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Report | State of the World

State of the World: Mass Killing in 2013

Dec 26, 2013

Introduction

The year that’s about to end has distinguished itself in at least one way we’d prefer never to see again. By my reckoning, 2013 saw more new mass killings than any year since the early 1990s. 

When I say “mass killing,” I mean any episode in which the deliberate actions of state agents or other organizations kill at least 1,000 noncombatant civilians from a discrete group. Mass killings are often but certainly not always perpetrated by states, and the groups they target may be identified in various ways, from their politics to their ethnicity, language, or religion. Thanks to my colleague Ben Valentino, we have a fairly reliable tally of episodes of state-led mass killing around the world since the mid-1940s. Unfortunately, there is no comparable reckoning of mass killings carried out by non-state actors—nearly always rebel groups of some kind—so we can’t make statements about counts and trends as confidently as I would like. Still, we do the best we can with the information we have. With those definitions and caveats in mind, I would say that in 2013 mass killings began:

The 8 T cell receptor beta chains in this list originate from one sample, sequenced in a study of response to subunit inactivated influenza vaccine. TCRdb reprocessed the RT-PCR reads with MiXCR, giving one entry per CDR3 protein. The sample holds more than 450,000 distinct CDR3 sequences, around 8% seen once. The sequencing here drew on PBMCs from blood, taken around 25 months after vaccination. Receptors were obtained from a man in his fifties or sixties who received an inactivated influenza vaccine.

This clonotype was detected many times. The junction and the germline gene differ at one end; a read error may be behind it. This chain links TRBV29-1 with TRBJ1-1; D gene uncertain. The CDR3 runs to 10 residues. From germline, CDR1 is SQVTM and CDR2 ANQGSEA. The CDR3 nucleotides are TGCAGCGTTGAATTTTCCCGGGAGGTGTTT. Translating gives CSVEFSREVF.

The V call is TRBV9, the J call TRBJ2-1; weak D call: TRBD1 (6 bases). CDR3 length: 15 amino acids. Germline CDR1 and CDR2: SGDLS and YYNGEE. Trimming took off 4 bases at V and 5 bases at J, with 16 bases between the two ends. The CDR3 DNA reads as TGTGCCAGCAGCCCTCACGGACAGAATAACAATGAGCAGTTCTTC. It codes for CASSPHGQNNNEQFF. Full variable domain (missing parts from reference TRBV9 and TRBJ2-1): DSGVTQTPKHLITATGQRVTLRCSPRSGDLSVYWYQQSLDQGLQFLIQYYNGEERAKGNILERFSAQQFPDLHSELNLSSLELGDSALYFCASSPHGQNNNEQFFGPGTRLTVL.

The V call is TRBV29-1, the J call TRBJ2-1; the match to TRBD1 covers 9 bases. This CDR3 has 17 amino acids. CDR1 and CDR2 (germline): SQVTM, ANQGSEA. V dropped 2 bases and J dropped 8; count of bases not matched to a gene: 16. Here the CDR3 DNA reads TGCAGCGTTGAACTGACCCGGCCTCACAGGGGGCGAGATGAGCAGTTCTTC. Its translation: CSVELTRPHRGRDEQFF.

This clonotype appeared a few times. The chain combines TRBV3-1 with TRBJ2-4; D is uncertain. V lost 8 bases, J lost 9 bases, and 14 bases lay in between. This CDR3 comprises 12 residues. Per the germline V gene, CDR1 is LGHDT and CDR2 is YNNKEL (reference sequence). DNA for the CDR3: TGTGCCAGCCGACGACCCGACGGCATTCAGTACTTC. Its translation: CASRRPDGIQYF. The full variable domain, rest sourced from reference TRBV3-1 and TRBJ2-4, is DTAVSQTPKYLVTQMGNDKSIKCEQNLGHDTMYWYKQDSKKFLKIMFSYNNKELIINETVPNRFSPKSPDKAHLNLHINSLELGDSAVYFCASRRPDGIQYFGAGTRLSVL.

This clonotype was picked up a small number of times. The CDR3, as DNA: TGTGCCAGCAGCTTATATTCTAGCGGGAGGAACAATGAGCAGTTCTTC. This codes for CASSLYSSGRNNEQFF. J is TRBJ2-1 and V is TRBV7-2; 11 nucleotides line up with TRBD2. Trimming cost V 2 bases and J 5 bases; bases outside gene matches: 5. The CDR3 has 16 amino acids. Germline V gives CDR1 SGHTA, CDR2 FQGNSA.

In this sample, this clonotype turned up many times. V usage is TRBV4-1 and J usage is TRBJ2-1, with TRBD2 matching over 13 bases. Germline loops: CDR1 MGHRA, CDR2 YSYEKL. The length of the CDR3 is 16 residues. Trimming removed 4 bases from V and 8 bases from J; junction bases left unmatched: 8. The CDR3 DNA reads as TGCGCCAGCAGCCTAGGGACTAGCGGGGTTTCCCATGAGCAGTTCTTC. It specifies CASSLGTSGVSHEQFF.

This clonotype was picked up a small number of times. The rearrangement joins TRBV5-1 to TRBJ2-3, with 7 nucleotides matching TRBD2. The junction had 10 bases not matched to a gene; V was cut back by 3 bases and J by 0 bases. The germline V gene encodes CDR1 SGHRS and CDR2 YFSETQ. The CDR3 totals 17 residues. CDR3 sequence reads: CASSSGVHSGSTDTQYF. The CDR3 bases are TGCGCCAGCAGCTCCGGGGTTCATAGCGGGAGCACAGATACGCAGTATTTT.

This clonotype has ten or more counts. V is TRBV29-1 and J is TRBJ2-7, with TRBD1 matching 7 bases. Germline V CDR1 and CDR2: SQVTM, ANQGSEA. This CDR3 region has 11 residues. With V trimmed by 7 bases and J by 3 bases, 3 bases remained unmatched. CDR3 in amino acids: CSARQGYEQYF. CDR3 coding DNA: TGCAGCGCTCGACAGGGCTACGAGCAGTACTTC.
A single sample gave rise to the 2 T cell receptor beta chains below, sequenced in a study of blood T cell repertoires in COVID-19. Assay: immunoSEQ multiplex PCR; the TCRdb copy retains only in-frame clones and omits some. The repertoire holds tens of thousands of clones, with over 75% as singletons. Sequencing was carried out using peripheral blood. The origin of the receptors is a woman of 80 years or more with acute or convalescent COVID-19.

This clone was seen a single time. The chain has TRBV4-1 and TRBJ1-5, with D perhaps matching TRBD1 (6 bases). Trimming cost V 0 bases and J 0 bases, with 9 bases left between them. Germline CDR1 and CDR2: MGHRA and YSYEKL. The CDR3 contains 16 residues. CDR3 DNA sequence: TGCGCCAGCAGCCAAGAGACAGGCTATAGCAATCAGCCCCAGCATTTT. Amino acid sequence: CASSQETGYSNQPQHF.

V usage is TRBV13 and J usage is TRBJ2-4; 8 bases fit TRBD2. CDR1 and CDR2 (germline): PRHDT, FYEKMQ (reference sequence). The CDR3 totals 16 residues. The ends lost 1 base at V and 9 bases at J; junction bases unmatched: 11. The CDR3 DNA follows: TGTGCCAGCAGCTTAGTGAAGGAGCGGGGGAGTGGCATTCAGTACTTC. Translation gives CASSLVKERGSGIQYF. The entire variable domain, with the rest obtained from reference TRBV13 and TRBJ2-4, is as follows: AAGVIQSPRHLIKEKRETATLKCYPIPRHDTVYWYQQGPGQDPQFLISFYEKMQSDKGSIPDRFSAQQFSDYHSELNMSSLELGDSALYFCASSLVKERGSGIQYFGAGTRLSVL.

Of course, even as these new cases have developed, episodes of mass killings have continued in a number of other places:

In a follow-up post I hope to write soon, I’ll offer some ideas on why 2013 was such a bad year for deliberate mass violence against civilians. In the meantime, if you think I’ve misrepresented any of these cases here or overlooked any others, please use the Comments to set me straight.


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